Jon Howe looks at the effect of pedestrianisation, and where else might benefit from banning vehicles
The traditional image of Greek Street in Leeds city centre is that of a day-glo party central; a thriving hub of chatter, laughter and base-level group revelry. Over the last decade, however, the area has been usurped by more eclectic quarters, as more cultured cocktail bars and a fascination with gin and craft beers has seen other pockets of the city centre take a sizeable share of Leeds’ night time economy.
For years you could walk past Greek Street on your way home and set your watch by the distant screech of a stiletto sliding on the pavement, followed by an excruciating yelp and a howling cackle of laughter as the steadfast remnants of a 12-hour hen party collapsed together in a heap on Park Row. We still do, in fairness, but Greek Street hasn’t been the magnetic source of such ritualistic carousing, at least not until a recent resurrection breathed new life into what used to be the epicentre of Leeds’ hedonistic pursuits.
Few people mourned the loss of Henry’s, Prohibition and Quid Pro Quo - although maybe Akbars being bulldozed touched a nerve or two - but now the long-awaited arrival of new luxury boutique hotel Dakota Deluxe, and the influx of Manahatta, Tattu, Liquorist, Gusto and so on have seen not only almost all the units on Greek Street occupied, but has also turned the style and refinement dial up another couple of notches too.
No longer do you need to choke on exhaust fumes between sips of wine; pretending this is exactly the cosmopolitan city you always wanted to call home.
What’s given Greek Street a unique ambience though, and this time for more wholesome reasons, is the council’s co-operation in making it a pedestrianised area throughout the summer months.
No longer do you need to teeter on the edge of the pavement on a Summers’ evening, choking on the exhaust fumes of a gridlocked taxi between sips of wine; pretending this is exactly the cosmopolitan 24-hour city you always wanted to call home.
It has turned into the city’s biggest outdoor smoking area - so the jury’s still out on whether the air quality’s improved - but at least now you can spread out, make a night of it and relax in the swell, as one bar merges into another and outside seating takes in special events and live music through the balmy evenings. Besides, we’ve all peered longingly through windows at the smokers outside, busy meeting people and having a laugh, whatever the weather, and now we can join in the fun.
Of course the reality is that for 75% of the time we will cosily gaze out at the wind rattling the huge canopies and rain-soaked wicker chairs, but the utopian vision is of endless street parties and a safe public environment that reflects the major European destination Leeds is aiming to be.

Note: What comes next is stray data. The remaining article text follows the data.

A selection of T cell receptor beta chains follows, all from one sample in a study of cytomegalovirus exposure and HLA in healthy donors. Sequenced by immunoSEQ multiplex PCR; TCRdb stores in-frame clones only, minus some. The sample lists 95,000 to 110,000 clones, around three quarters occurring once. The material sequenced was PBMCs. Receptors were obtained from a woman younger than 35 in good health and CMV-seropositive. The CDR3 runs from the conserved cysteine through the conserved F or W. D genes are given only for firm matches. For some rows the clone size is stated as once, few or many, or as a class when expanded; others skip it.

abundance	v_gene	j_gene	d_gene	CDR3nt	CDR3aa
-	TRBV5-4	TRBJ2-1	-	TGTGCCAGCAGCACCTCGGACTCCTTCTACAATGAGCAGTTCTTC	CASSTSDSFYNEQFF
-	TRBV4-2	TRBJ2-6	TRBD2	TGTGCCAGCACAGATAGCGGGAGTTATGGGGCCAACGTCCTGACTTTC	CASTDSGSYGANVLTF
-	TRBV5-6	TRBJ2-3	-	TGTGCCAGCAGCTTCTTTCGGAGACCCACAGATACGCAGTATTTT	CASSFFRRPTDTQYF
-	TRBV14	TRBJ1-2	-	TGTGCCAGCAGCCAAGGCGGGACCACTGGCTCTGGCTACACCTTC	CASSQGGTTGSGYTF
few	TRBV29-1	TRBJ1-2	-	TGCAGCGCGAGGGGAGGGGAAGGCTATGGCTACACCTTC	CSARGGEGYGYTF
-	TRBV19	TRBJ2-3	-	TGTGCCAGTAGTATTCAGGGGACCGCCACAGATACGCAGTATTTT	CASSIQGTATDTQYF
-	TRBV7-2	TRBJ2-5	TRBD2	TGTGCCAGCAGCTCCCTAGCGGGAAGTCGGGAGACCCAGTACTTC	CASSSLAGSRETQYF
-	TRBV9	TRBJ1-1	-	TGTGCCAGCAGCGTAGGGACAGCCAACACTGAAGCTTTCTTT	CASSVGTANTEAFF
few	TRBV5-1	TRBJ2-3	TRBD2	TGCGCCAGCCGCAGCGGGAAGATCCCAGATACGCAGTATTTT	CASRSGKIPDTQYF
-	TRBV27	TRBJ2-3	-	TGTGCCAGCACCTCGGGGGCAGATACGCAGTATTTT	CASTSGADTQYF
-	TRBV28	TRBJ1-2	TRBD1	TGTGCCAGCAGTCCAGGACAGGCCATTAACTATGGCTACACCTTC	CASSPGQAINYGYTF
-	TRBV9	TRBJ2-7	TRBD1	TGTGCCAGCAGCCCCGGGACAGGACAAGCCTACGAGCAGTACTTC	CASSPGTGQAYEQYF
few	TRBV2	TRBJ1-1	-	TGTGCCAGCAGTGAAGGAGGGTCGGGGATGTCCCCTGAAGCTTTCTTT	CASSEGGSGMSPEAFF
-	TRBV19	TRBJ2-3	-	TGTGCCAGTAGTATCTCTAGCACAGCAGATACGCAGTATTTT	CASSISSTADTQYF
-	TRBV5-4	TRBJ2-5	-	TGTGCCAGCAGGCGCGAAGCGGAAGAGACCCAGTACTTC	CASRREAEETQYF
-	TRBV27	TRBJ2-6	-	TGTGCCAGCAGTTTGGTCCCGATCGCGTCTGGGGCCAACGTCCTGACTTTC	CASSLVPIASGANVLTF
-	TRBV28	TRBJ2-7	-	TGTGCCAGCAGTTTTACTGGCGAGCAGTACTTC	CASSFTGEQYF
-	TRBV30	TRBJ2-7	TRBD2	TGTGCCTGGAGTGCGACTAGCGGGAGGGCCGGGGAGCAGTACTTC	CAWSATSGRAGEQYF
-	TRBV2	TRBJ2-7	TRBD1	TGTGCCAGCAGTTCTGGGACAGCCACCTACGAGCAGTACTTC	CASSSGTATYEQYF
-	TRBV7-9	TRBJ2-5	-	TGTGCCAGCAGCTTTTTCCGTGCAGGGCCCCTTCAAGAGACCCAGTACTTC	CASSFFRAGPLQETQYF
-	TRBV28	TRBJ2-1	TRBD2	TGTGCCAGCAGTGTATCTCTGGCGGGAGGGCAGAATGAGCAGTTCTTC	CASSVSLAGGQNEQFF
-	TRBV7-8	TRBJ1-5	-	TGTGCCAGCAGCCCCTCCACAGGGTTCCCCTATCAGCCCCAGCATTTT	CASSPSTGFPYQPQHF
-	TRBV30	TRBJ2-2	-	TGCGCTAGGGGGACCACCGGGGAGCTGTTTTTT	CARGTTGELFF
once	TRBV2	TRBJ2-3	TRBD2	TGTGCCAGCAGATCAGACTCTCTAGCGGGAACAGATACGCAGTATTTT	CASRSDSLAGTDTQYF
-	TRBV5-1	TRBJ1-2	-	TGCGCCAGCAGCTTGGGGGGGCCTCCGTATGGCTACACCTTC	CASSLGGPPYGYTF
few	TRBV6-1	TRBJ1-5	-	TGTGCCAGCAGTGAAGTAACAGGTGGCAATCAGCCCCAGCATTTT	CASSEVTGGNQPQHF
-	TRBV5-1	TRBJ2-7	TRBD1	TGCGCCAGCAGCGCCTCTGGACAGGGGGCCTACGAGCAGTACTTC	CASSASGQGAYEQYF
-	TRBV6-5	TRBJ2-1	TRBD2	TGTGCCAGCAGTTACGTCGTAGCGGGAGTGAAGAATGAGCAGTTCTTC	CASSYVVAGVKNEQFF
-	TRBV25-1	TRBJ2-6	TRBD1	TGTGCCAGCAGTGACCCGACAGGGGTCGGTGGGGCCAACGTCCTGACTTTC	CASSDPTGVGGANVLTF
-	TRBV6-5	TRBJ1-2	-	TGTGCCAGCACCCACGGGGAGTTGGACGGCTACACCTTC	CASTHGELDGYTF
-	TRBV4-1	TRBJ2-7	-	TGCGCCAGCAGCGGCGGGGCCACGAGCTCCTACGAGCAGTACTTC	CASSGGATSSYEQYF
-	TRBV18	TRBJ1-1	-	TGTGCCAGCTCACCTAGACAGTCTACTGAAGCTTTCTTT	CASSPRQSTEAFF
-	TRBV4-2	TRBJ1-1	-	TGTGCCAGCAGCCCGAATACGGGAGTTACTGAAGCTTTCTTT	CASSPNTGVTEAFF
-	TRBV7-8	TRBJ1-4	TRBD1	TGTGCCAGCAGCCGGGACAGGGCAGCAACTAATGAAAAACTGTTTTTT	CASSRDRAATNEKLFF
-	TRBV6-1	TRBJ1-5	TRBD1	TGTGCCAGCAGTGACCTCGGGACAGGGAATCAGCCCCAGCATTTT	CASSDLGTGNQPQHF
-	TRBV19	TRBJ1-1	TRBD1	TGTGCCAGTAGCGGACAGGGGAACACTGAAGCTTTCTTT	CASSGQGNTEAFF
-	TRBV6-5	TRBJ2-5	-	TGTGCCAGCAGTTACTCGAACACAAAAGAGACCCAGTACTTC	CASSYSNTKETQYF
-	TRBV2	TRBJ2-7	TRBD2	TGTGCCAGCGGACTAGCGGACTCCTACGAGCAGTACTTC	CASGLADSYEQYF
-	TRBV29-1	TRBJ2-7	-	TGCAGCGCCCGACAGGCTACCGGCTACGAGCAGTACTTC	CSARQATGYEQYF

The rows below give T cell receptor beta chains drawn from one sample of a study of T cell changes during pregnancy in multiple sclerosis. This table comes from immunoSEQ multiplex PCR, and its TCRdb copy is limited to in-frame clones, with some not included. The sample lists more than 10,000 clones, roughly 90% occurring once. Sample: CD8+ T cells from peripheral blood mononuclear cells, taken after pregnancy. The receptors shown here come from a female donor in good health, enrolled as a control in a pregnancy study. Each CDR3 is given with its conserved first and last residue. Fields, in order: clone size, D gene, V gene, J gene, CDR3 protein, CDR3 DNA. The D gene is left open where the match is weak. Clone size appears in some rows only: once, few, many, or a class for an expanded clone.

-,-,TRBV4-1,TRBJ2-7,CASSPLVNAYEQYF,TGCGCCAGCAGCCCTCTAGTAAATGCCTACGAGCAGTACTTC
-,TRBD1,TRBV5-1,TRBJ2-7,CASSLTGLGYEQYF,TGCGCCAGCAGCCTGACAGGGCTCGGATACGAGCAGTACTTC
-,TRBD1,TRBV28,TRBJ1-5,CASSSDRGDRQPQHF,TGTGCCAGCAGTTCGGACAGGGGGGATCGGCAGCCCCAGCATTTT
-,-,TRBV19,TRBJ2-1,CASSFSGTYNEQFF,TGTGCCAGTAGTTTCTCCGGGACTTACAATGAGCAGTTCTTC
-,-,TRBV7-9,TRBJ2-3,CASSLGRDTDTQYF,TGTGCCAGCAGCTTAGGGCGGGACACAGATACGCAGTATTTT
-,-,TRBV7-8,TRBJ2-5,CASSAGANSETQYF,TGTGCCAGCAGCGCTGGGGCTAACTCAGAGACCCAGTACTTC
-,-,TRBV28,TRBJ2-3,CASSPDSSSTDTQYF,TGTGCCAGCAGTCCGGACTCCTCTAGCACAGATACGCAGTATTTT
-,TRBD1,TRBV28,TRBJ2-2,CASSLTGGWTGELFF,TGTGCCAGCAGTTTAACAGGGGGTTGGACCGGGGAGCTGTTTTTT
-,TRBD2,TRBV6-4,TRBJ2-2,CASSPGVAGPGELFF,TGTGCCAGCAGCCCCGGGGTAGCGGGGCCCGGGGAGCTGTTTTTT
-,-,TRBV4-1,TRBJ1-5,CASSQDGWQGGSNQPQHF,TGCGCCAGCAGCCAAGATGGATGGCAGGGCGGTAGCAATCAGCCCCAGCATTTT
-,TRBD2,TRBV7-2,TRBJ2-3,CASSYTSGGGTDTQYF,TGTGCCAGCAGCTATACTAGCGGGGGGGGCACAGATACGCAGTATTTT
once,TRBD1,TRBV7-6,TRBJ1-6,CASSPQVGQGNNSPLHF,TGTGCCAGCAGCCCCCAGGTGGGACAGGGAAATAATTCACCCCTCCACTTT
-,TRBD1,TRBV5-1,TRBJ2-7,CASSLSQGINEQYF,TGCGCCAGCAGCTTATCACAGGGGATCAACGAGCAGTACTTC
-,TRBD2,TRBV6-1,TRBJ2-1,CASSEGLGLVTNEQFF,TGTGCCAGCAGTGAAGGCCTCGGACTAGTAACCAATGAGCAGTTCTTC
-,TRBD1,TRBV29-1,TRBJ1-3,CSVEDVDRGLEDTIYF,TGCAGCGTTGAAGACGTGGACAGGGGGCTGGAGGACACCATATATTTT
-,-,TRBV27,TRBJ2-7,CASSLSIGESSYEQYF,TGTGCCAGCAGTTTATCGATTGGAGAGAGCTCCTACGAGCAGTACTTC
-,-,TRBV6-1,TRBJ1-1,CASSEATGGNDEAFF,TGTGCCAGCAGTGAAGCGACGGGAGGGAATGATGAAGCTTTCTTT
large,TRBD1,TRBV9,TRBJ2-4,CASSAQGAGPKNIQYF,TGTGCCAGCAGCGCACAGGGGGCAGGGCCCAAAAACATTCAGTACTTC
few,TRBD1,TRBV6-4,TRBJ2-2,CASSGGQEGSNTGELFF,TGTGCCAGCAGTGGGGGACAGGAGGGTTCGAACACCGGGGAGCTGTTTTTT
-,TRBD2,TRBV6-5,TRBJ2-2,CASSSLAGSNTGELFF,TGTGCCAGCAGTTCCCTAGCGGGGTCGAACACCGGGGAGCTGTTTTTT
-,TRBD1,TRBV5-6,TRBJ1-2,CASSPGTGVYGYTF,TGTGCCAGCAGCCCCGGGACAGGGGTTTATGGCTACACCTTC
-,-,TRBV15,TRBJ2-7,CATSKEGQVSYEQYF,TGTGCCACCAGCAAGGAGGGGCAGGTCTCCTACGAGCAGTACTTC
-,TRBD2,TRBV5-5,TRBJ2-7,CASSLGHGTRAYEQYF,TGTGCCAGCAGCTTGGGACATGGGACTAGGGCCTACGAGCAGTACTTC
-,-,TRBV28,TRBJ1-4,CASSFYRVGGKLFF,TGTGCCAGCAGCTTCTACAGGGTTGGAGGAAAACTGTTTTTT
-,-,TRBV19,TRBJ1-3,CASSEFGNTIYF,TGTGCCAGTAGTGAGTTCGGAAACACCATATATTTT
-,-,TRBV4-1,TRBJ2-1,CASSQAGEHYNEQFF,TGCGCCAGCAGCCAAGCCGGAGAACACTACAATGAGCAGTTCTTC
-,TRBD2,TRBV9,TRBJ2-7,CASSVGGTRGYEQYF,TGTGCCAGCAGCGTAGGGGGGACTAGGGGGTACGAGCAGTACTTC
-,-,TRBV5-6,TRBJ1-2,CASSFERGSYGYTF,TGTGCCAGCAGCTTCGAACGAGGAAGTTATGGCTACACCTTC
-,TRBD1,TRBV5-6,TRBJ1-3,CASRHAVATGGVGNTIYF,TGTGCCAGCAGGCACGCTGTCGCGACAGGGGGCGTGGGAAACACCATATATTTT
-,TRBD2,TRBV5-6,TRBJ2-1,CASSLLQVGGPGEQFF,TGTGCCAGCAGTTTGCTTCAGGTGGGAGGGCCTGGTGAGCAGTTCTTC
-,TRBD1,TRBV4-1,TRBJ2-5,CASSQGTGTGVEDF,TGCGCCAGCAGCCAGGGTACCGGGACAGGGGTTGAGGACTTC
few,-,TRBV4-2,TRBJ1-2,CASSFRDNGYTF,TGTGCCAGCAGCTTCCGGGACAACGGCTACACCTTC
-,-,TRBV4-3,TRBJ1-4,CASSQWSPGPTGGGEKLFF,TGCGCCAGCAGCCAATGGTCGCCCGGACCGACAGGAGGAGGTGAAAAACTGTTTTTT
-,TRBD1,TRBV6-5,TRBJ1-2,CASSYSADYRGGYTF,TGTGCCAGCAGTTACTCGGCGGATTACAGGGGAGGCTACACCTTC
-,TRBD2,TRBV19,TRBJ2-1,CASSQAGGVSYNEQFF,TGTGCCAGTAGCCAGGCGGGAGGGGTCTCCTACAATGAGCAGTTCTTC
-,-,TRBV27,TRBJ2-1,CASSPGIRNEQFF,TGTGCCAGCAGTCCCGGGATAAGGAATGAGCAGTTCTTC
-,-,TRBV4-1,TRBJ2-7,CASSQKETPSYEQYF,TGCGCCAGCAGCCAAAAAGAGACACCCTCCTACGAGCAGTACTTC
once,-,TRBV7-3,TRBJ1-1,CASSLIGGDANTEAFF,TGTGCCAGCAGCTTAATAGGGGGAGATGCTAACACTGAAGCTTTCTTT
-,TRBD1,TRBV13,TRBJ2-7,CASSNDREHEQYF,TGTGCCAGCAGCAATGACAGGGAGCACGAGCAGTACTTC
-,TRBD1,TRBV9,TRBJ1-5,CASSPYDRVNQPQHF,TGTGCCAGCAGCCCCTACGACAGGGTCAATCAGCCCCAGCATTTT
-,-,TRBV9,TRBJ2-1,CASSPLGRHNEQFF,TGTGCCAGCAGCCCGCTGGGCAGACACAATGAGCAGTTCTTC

This is the second summer that Leeds City Council has closed Greek Street off to traffic, though in 2016 this was restricted to just Thursday and Friday evenings and from 1pm to midnight on Saturday and Sunday. Now the council has recognised Greek Street’s full-blooded renaissance and its proximity to both the retail and commercial centres of Leeds, and implemented traffic restrictions from 11.30am to midnight every day of the week. This allows a huge boost to lunchtime trade after the 2016 experiment led most of the traders to report additional footfall and increased turnover.
The knock-on effect doesn’t just mean more staff, a safer environment and more units occupied, but also creates an enclave that improves business for other new and established neighbouring bars and restaurants such as Ibérica, Stockdales of Yorkshire, Atlas Brauhaus, 53 Degrees North, Decanter and Thewlis.
The move to pedestrianise Greek Street comes three years after Lower Merrion Street was closed to traffic, a move that undoubtedly helped make the ‘Northern Quarter’ more than just a ragged collection of co-existing bars and restaurants, and more of a living, breathing and co-ordinated populace.
The same may eventually be true of Greek Street, and you can look elsewhere through Leeds city centre and pinpoint other areas that could benefit from no-through-traffic and an option to alfresco party like it’s Nineteen-Ninety-Europe or something.
Cookridge Street could very easily cater for an overspill from Vodka Revolution or various events in Millennium Square, South Parade is a parallel and much wider equivalent to Greek Street, although currently it has more of a formal vibe than its ‘out of office’ autoreplying neighbour. Another obvious choice is the enduringly popular Call Lane, and if the current initiative to resurrect Kirkgate continues with further bars to join the excellent Wapentake, I’m sure it would quite like to finally join the party too.
Naturally, the Council’s transport policy is a different subject entirely, one that can drain the life out of any Loiner with a passion for their city’s wellbeing and future prosperity, and while practical issues of still requiring ‘some’ through-traffic routes will affect how much of the city centre can be pedestrianised, there is a clear plan to restrict traffic as much as possible.
This form of ‘pop-up’ pedestrianisation – if you’ll allow me to use such a phrase – would seem an ideal solution to a council who should be praised for showing a commitment to a night time economy that – for better or worse – is a huge source of income to the city, and as much as anything else, helps build its identity.